Traditionally, tents were made in an A-frame design that is becoming obsolete due to the evolution of flexible tent poles. Tunnel and geodesic dome tents, which use flexible poles, are now standard. Most tents are hybrids of these designs, and one manufacturer’s version of a dome tent can be quite different than another’s. This makes generalizations about design difficult.

Many tents are freestanding, which means they come to life without being pegged down. This is advantageous because the tent can be assembled anywhere and then plopped down in the best site. A freestanding tent works best when pegged and must be anchored in winds or when left unattended. Don’t let freestanding be too important a criterion as some nonfreestanding tents may only require a few pegs and will be lighter and tighter than a similar freestanding model.

What to look for—Before buying a tent, you should set it up. If the tent is already assembled, ask the salesperson if you can take it down and put it up again. This is the best way to judge how easy it is to pitch. While setting up the tent, imagine you are cold, hungry, and wet. How long does it take? Could you do it wearing gloves? Once you have finished the assembly, take your shoes off, get inside, stretch out, and roll around. Consider how many people will fit inside. Are they midgets or giants? Is there room for gear?

Next, take a look at the inside of the tent. To determine how strong it is, push on the walls from different angles and directions to ensure it won’t collapse or bend too easily. (Freestanding and pegged-out tents will behave differently in this test.) The canopy and fly should be as taut as possible since loose panels will decrease breathability, water repellency, and stability. Check that the poles join easily and snugly with no area of unusual stress. In general, tents with more poles and pole intersections are stronger, but heavier. Steeper walls catch more wind, but shed rain better. A flat roof allows snow buildup.

Tent construction—the body—A tent’s floor should be made from a tough, waterproof material that is also used on the first six inches of the tent walls. The rest of the tent body will be constructed of a nonwaterproof fabric, usually taffeta or ripstop nylon. The weight of the fabric will largely determine how heavy the structure is, but keep in mind that lighter fabrics are usually less durable.

It is important to examine a tent’s seams as they are prone to leaking and take stress when the tent is taut. Two seam types, bound and lap felled, are most common in tents. The weaker of the two, bound seams are constructed by stitching through a layer of material folded over the two pieces being joined. With lap-felled seams, the two pieces of fabric are placed on top of each other, folded, and then stitched. Good quality tents use lap-felled seams wherever possible and bound seams where more than two pieces of fabric need to be joined (although they should not be used indiscriminately).

Poles—Most tent poles are now shock corded, which means the poles are hollow and attached by an elastic cord running down the center and fixed at both ends. This makes the poles easier to assemble. Ideally, a tent pole should be lightweight, strong, and somewhat flexible. The three basic materials used in tent-pole construction are fiberglass, carbon fiber/composite, and aluminum.

Aluminum, the most common material, comes in a variety of qualities made from different alloys. The 7000 series is the strongest followed by the 6000 and 2000 series. Carbon fiber/composite poles are also popular because they are light and strong. But they are expensive. At the other end of the scale are fiberglass poles, which are cheap, heavy, and prone to breaking.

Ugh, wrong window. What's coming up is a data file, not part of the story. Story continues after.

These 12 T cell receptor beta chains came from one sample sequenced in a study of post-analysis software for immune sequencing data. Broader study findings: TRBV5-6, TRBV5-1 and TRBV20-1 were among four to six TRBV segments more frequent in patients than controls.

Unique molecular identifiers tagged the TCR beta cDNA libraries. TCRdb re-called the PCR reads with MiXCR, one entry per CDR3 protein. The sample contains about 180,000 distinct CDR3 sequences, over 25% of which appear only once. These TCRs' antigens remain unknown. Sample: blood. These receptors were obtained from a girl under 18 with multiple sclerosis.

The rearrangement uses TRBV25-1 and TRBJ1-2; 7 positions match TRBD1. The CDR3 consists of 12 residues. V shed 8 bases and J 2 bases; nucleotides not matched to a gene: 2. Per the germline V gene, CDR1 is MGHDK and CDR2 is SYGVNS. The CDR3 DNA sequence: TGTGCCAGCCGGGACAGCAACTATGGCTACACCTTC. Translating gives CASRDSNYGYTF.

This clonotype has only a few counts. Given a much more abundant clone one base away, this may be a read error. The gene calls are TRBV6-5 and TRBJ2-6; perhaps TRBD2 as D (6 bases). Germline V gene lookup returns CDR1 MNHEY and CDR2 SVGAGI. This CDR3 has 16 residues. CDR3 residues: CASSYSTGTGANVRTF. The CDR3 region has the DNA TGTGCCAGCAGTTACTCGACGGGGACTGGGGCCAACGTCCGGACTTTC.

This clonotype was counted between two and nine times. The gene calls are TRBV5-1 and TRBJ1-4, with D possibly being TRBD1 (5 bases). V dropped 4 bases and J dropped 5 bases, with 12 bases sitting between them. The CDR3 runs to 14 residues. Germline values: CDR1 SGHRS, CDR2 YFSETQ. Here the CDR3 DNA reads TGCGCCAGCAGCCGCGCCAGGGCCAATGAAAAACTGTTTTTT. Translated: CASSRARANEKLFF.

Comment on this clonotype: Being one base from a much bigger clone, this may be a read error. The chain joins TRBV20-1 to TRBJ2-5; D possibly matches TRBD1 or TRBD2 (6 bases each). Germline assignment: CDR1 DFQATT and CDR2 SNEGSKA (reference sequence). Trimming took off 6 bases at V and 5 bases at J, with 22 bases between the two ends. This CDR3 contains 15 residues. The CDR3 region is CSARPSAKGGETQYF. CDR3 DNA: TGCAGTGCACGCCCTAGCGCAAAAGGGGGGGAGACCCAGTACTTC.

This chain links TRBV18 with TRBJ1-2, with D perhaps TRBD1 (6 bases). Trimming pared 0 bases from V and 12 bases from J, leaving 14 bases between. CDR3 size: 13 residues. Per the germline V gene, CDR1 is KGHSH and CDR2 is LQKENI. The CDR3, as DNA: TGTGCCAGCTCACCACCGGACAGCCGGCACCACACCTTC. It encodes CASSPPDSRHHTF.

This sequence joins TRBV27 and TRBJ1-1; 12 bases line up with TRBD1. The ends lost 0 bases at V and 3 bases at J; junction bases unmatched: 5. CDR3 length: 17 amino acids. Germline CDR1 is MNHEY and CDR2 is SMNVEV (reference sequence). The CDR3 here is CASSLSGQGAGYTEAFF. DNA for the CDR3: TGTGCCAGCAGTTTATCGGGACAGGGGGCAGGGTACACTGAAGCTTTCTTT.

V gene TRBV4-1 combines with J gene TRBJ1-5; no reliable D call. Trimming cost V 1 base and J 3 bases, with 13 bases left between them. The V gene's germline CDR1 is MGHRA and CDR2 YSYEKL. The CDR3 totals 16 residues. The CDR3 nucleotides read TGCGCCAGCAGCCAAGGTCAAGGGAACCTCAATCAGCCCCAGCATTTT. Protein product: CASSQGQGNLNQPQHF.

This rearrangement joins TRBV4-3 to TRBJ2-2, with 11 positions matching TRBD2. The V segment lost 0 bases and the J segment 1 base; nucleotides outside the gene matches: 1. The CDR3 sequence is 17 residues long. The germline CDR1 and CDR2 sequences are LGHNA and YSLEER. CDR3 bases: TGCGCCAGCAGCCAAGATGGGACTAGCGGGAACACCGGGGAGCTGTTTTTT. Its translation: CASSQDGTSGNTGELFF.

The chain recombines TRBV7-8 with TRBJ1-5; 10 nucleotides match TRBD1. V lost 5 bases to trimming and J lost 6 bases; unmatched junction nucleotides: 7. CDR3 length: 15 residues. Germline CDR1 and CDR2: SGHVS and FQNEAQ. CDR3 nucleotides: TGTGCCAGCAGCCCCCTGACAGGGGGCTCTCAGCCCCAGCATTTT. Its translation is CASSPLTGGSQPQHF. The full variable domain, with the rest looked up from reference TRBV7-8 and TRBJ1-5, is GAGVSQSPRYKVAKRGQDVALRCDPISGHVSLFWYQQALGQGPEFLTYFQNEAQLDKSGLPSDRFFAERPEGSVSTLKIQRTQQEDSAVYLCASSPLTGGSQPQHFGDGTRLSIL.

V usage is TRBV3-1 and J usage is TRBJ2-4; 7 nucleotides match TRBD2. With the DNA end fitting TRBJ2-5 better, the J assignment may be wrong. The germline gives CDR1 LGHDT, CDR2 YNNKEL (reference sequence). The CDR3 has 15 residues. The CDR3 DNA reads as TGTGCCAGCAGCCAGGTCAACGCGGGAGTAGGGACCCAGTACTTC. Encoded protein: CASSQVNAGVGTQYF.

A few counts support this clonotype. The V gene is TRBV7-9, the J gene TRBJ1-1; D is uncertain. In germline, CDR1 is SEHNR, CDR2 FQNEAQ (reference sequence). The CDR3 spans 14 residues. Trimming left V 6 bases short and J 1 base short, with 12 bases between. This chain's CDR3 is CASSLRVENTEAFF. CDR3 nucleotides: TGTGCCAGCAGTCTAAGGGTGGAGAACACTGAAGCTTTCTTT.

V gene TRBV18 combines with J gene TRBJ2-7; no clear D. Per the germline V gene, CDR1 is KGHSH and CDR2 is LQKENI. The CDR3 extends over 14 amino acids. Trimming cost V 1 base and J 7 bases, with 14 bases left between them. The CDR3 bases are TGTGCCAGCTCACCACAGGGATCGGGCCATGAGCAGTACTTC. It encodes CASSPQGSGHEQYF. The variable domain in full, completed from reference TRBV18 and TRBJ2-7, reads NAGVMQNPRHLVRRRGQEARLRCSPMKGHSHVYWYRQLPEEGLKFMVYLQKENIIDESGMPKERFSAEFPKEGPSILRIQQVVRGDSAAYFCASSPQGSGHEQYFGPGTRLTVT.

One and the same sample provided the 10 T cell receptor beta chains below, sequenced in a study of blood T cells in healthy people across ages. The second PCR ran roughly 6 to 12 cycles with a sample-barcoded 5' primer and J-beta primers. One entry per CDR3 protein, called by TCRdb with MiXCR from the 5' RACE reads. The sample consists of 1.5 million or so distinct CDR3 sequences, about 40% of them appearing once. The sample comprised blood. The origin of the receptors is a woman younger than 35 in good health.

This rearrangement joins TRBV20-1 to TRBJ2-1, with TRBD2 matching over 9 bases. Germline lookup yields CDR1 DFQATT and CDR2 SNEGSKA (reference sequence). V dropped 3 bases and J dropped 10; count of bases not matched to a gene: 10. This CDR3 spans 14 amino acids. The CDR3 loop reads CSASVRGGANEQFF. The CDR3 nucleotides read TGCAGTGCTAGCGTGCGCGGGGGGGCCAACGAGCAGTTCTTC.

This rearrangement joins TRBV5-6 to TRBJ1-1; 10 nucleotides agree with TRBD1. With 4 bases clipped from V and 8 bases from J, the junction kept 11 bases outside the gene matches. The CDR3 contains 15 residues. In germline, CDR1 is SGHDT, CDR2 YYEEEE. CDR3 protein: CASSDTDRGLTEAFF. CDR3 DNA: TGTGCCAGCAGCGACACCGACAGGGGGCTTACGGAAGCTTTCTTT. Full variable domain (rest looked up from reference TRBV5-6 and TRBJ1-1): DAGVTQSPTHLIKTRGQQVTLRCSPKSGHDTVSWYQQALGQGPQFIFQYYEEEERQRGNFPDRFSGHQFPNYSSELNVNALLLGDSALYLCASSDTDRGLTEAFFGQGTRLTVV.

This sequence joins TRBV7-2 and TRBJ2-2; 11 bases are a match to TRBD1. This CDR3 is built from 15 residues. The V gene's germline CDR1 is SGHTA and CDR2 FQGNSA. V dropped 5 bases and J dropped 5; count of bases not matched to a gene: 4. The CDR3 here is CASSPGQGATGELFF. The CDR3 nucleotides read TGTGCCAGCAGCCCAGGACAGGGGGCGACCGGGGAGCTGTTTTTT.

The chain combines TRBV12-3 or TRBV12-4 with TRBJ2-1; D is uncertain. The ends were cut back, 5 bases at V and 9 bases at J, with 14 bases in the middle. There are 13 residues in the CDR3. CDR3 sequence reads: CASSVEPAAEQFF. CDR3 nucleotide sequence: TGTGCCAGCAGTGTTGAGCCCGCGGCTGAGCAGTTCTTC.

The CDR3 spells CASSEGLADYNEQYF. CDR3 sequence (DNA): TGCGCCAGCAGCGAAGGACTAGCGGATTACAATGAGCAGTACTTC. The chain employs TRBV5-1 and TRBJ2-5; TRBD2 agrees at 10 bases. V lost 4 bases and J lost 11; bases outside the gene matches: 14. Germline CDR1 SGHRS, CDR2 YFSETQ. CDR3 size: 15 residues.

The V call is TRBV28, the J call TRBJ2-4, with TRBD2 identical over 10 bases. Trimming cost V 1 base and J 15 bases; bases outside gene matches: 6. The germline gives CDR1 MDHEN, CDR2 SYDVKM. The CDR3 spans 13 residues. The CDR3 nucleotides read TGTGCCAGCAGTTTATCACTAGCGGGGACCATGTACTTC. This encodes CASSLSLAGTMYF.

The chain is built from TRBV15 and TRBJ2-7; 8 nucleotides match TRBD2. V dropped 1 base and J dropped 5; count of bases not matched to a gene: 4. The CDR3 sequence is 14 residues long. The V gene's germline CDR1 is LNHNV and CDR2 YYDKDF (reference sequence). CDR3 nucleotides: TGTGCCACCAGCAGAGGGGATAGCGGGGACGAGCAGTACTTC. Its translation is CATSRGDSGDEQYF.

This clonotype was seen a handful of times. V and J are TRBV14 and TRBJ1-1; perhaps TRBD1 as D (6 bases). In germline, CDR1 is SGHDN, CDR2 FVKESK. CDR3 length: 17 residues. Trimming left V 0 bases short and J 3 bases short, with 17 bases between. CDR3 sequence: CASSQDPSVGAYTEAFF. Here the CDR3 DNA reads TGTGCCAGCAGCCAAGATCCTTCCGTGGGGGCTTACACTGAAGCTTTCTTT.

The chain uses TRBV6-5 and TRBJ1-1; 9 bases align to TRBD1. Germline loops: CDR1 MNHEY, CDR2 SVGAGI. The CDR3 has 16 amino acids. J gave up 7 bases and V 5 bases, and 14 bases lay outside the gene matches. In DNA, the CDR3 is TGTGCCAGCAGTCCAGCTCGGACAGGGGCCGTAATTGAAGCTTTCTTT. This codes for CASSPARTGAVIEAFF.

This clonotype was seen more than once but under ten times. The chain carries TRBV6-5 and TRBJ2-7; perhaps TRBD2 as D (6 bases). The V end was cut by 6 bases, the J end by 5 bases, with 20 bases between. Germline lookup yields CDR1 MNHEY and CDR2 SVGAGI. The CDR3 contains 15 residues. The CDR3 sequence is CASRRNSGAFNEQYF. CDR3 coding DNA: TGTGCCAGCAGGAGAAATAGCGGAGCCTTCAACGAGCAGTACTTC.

The fly—The fly is the part of the tent most exposed to the elements, and it will need to be replaced more often than the tent body itself. To be effective, a fly must be constructed of a waterproof material. It can be extended away from the tent to create a vestibule, which acts like a porch. Vestibules are useful for storing gear.

Stakes and zippers—Zippers are often the first part of a tent to break. If a slider goes first, it is relatively easy to fix. Whereas an entire zipper is more expensive. When buying a tent, look for any tight or difficult zippers that could break later on. A nylon coil zipper is lighter and less likely to stick than a metal one. Aluminum stakes around nine inches long work well in most environments. Carry them in a separate bag to protect the tent from punctures.

Tent care—Proper care of a tent, both at home and in the field, can lengthen its life. Clean your tent after use as debris can create holes and tears once the tent is packed. When possible, let the tent dry before packing because moisture causes mildew that can stain the fabric and make it smell. Make sure it is completely dry before storing it for any length of time. In addition, seal your tent regularly (if not seam taped) because water tends to leak through the stitch holes. Lastly, if it is set up for long periods, cover your tent with a tarp or keep it in the shade to guard against ultraviolet rays, which are the single greatest cause of tent failure.

Sewage:

What do we do about using the toilet? If the electricity is off, there will be no running water.

If you live in a home that has its own septic system, your toilet will flush normally if you dump a two-gallon bucket of water into the bowl after use. If you’re hooked up to a city sewer system, dumping water into the toilet may or may not work—it depends on whether your city’s system has electric switches and pumps to move the effluent from homes to the treatment plant. Call the manager of the sewer system and ask whether you can flush your toilet with a bucket of water if the entire city were without power. Don’t accept a “probably” or “I don’t think so” answer—if he or she can’t respond with authority, and back it up in writing, ask for the name and number of someone who can, and you might want to get the local newspaper involved too. A lot of people will need to know the answer.